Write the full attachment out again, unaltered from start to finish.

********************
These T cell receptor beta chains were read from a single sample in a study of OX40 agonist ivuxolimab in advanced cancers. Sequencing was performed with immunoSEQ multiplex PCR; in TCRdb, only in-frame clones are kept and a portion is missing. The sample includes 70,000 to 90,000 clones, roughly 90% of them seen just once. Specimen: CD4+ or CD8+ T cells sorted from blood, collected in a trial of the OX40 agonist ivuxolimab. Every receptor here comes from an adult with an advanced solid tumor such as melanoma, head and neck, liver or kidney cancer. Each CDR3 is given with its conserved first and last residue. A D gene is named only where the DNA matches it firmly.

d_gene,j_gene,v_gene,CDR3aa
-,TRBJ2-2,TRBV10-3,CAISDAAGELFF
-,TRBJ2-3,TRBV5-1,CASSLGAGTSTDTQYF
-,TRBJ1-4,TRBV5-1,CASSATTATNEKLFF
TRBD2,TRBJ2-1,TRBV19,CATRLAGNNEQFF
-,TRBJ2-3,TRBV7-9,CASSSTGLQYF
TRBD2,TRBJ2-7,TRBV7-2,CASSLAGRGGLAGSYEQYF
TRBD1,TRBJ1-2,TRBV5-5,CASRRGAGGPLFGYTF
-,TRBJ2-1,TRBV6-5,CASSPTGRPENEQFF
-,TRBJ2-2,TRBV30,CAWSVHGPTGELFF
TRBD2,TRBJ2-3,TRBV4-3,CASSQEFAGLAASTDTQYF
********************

These T cell receptor beta chains were read from a single sample in a study of OX40 agonist ivuxolimab in advanced cancers. Sequencing was performed with immunoSEQ multiplex PCR; in TCRdb, only in-frame clones are kept and a portion is missing. The sample includes 70,000 to 90,000 clones, roughly 90% of them seen just once. Specimen: CD4+ or CD8+ T cells sorted from blood, collected in a trial of the OX40 agonist ivuxolimab. Every receptor here comes from an adult with an advanced solid tumor such as melanoma, head and neck, liver or kidney cancer. Each CDR3 is given with its conserved first and last residue. A D gene is named only where the DNA matches it firmly.

d_gene,j_gene,v_gene,CDR3aa
-,TRBJ2-2,TRBV10-3,CAISDAAGELFF
-,TRBJ2-3,TRBV5-1,CASSLGAGTSTDTQYF
-,TRBJ1-4,TRBV5-1,CASSATTATNEKLFF
TRBD2,TRBJ2-1,TRBV19,CATRLAGNNEQFF
-,TRBJ2-3,TRBV7-9,CASSSTGLQYF
TRBD2,TRBJ2-7,TRBV7-2,CASSLAGRGGLAGSYEQYF
TRBD1,TRBJ1-2,TRBV5-5,CASRRGAGGPLFGYTF
-,TRBJ2-1,TRBV6-5,CASSPTGRPENEQFF
-,TRBJ2-2,TRBV30,CAWSVHGPTGELFF
TRBD2,TRBJ2-3,TRBV4-3,CASSQEFAGLAASTDTQYF